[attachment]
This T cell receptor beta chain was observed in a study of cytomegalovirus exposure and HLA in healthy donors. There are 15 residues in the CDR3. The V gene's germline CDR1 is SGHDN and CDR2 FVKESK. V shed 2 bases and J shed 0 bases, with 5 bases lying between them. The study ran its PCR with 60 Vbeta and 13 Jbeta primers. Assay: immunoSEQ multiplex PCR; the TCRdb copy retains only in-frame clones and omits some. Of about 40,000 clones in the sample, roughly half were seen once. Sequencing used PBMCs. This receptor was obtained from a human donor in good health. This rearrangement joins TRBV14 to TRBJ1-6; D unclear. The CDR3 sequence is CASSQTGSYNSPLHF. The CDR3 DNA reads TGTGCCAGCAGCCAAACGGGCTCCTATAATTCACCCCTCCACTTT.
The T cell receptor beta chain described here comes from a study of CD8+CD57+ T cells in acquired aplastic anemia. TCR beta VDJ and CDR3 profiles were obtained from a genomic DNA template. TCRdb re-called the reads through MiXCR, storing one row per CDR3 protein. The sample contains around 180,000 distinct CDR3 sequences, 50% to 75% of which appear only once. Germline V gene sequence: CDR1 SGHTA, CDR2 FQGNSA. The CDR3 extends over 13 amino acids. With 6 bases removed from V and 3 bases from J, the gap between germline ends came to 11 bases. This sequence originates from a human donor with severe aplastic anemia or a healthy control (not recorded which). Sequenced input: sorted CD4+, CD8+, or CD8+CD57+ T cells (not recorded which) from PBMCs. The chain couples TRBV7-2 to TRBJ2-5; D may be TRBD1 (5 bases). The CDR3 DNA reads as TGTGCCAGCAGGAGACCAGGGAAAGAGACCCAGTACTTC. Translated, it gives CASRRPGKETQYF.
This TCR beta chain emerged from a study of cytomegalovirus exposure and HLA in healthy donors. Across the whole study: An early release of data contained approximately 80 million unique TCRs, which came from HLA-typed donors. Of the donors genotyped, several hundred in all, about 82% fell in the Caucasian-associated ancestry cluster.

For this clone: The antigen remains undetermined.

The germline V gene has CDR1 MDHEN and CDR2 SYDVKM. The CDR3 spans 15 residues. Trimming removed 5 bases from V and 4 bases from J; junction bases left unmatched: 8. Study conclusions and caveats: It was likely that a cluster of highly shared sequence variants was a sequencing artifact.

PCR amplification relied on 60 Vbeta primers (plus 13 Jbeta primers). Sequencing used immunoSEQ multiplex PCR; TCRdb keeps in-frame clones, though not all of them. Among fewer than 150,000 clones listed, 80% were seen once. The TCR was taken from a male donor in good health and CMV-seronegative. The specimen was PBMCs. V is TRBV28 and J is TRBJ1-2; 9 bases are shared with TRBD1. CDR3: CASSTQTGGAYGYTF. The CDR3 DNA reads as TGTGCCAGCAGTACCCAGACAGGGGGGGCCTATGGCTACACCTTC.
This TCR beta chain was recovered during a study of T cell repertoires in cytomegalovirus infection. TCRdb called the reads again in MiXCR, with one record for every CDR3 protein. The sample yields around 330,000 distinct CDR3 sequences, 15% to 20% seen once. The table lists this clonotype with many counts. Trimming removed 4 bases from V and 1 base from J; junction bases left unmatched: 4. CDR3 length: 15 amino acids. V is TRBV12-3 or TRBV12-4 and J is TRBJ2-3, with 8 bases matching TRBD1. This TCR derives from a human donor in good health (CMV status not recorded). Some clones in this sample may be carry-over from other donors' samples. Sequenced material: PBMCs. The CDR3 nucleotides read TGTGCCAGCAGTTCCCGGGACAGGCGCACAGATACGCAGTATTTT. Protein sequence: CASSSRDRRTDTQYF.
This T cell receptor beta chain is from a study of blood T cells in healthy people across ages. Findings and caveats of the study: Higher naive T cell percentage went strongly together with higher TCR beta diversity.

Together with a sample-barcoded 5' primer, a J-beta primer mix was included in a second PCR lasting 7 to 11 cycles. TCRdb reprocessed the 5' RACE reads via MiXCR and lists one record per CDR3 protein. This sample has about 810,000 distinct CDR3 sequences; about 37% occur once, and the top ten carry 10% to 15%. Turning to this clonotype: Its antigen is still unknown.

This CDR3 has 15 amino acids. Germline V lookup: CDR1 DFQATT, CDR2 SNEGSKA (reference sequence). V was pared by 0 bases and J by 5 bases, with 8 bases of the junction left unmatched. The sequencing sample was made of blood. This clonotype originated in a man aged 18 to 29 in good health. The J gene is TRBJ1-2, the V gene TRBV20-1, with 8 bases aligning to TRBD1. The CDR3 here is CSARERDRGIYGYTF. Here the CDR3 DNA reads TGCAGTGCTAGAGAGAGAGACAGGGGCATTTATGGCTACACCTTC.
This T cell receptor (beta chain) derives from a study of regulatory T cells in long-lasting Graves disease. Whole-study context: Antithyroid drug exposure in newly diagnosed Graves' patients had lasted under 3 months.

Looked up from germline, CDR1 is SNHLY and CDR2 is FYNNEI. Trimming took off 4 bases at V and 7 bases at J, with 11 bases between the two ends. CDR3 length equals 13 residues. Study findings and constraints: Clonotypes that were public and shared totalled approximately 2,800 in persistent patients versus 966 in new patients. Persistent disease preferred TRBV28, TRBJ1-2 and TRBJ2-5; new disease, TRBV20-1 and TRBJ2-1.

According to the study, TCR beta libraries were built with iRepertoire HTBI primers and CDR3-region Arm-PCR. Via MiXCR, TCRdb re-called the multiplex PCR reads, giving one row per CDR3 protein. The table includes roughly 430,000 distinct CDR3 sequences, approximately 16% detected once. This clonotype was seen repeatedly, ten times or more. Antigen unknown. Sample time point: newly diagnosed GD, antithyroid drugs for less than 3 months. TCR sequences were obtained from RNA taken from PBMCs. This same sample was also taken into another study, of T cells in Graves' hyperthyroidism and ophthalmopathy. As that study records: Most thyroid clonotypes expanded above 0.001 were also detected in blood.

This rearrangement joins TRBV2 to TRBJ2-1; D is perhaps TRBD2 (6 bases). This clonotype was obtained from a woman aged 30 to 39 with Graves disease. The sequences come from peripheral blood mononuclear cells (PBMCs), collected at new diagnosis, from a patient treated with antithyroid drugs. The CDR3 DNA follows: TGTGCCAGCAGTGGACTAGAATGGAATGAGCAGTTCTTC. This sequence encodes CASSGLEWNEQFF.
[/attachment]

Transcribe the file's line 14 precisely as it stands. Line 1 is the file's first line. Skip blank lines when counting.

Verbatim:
This rearrangement joins TRBV2 to TRBJ2-1; D is perhaps TRBD2 (6 bases). This clonotype was obtained from a woman aged 30 to 39 with Graves disease. The sequences come from peripheral blood mononuclear cells (PBMCs), collected at new diagnosis, from a patient treated with antithyroid drugs. The CDR3 DNA follows: TGTGCCAGCAGTGGACTAGAATGGAATGAGCAGTTCTTC. This sequence encodes CASSGLEWNEQFF.